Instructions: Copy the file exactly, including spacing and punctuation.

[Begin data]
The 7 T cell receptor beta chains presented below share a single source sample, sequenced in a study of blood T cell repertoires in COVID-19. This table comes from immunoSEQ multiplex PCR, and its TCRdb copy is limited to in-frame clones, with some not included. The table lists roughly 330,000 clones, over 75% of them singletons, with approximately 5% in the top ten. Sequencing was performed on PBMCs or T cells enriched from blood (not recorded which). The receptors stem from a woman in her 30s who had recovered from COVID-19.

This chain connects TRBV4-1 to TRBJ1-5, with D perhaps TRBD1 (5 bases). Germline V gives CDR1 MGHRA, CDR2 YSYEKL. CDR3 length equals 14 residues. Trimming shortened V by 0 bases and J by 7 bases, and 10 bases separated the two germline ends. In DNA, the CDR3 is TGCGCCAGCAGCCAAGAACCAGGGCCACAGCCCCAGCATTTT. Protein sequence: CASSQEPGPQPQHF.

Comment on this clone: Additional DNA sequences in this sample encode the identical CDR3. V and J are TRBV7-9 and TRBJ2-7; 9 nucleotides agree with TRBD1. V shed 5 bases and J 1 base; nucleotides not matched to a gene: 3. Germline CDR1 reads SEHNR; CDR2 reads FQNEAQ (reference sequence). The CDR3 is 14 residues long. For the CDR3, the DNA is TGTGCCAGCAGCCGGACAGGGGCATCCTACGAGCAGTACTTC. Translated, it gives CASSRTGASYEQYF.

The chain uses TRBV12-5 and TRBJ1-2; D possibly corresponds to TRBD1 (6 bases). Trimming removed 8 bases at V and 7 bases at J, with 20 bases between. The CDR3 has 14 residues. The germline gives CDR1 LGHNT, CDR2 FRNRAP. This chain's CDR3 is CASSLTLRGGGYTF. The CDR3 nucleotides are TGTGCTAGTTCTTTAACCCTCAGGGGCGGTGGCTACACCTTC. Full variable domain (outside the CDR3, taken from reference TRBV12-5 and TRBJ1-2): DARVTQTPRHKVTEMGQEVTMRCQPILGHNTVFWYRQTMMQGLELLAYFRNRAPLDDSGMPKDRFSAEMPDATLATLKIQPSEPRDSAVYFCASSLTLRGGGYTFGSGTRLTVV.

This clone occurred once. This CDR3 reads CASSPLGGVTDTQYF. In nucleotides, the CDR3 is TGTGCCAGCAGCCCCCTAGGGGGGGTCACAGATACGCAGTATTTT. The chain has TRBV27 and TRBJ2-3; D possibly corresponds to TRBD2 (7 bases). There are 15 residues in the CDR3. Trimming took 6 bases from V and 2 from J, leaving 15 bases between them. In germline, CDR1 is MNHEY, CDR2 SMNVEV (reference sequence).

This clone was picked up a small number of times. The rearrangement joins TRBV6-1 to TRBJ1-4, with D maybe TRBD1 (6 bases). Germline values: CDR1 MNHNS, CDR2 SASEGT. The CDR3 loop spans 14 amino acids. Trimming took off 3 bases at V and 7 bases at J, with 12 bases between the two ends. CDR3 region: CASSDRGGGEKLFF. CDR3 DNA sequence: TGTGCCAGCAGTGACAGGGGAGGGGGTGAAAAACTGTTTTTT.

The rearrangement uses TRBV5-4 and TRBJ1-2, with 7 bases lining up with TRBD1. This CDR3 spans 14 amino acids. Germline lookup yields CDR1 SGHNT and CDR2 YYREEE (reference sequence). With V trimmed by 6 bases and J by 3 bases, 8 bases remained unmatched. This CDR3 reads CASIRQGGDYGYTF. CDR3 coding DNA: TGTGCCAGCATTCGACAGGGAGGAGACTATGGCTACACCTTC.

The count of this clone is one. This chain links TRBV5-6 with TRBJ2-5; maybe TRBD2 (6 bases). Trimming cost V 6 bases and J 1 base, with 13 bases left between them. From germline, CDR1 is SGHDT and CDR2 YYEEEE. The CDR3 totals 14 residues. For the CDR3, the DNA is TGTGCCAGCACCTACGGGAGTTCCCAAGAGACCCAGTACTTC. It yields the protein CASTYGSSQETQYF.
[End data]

The 7 T cell receptor beta chains presented below share a single source sample, sequenced in a study of blood T cell repertoires in COVID-19. This table comes from immunoSEQ multiplex PCR, and its TCRdb copy is limited to in-frame clones, with some not included. The table lists roughly 330,000 clones, over 75% of them singletons, with approximately 5% in the top ten. Sequencing was performed on PBMCs or T cells enriched from blood (not recorded which). The receptors stem from a woman in her 30s who had recovered from COVID-19.

This chain connects TRBV4-1 to TRBJ1-5, with D perhaps TRBD1 (5 bases). Germline V gives CDR1 MGHRA, CDR2 YSYEKL. CDR3 length equals 14 residues. Trimming shortened V by 0 bases and J by 7 bases, and 10 bases separated the two germline ends. In DNA, the CDR3 is TGCGCCAGCAGCCAAGAACCAGGGCCACAGCCCCAGCATTTT. Protein sequence: CASSQEPGPQPQHF.

Comment on this clone: Additional DNA sequences in this sample encode the identical CDR3. V and J are TRBV7-9 and TRBJ2-7; 9 nucleotides agree with TRBD1. V shed 5 bases and J 1 base; nucleotides not matched to a gene: 3. Germline CDR1 reads SEHNR; CDR2 reads FQNEAQ (reference sequence). The CDR3 is 14 residues long. For the CDR3, the DNA is TGTGCCAGCAGCCGGACAGGGGCATCCTACGAGCAGTACTTC. Translated, it gives CASSRTGASYEQYF.

The chain uses TRBV12-5 and TRBJ1-2; D possibly corresponds to TRBD1 (6 bases). Trimming removed 8 bases at V and 7 bases at J, with 20 bases between. The CDR3 has 14 residues. The germline gives CDR1 LGHNT, CDR2 FRNRAP. This chain's CDR3 is CASSLTLRGGGYTF. The CDR3 nucleotides are TGTGCTAGTTCTTTAACCCTCAGGGGCGGTGGCTACACCTTC. Full variable domain (outside the CDR3, taken from reference TRBV12-5 and TRBJ1-2): DARVTQTPRHKVTEMGQEVTMRCQPILGHNTVFWYRQTMMQGLELLAYFRNRAPLDDSGMPKDRFSAEMPDATLATLKIQPSEPRDSAVYFCASSLTLRGGGYTFGSGTRLTVV.

This clone occurred once. This CDR3 reads CASSPLGGVTDTQYF. In nucleotides, the CDR3 is TGTGCCAGCAGCCCCCTAGGGGGGGTCACAGATACGCAGTATTTT. The chain has TRBV27 and TRBJ2-3; D possibly corresponds to TRBD2 (7 bases). There are 15 residues in the CDR3. Trimming took 6 bases from V and 2 from J, leaving 15 bases between them. In germline, CDR1 is MNHEY, CDR2 SMNVEV (reference sequence).

This clone was picked up a small number of times. The rearrangement joins TRBV6-1 to TRBJ1-4, with D maybe TRBD1 (6 bases). Germline values: CDR1 MNHNS, CDR2 SASEGT. The CDR3 loop spans 14 amino acids. Trimming took off 3 bases at V and 7 bases at J, with 12 bases between the two ends. CDR3 region: CASSDRGGGEKLFF. CDR3 DNA sequence: TGTGCCAGCAGTGACAGGGGAGGGGGTGAAAAACTGTTTTTT.

The rearrangement uses TRBV5-4 and TRBJ1-2, with 7 bases lining up with TRBD1. This CDR3 spans 14 amino acids. Germline lookup yields CDR1 SGHNT and CDR2 YYREEE (reference sequence). With V trimmed by 6 bases and J by 3 bases, 8 bases remained unmatched. This CDR3 reads CASIRQGGDYGYTF. CDR3 coding DNA: TGTGCCAGCATTCGACAGGGAGGAGACTATGGCTACACCTTC.

The count of this clone is one. This chain links TRBV5-6 with TRBJ2-5; maybe TRBD2 (6 bases). Trimming cost V 6 bases and J 1 base, with 13 bases left between them. From germline, CDR1 is SGHDT and CDR2 YYEEEE. The CDR3 totals 14 residues. For the CDR3, the DNA is TGTGCCAGCACCTACGGGAGTTCCCAAGAGACCCAGTACTTC. It yields the protein CASTYGSSQETQYF.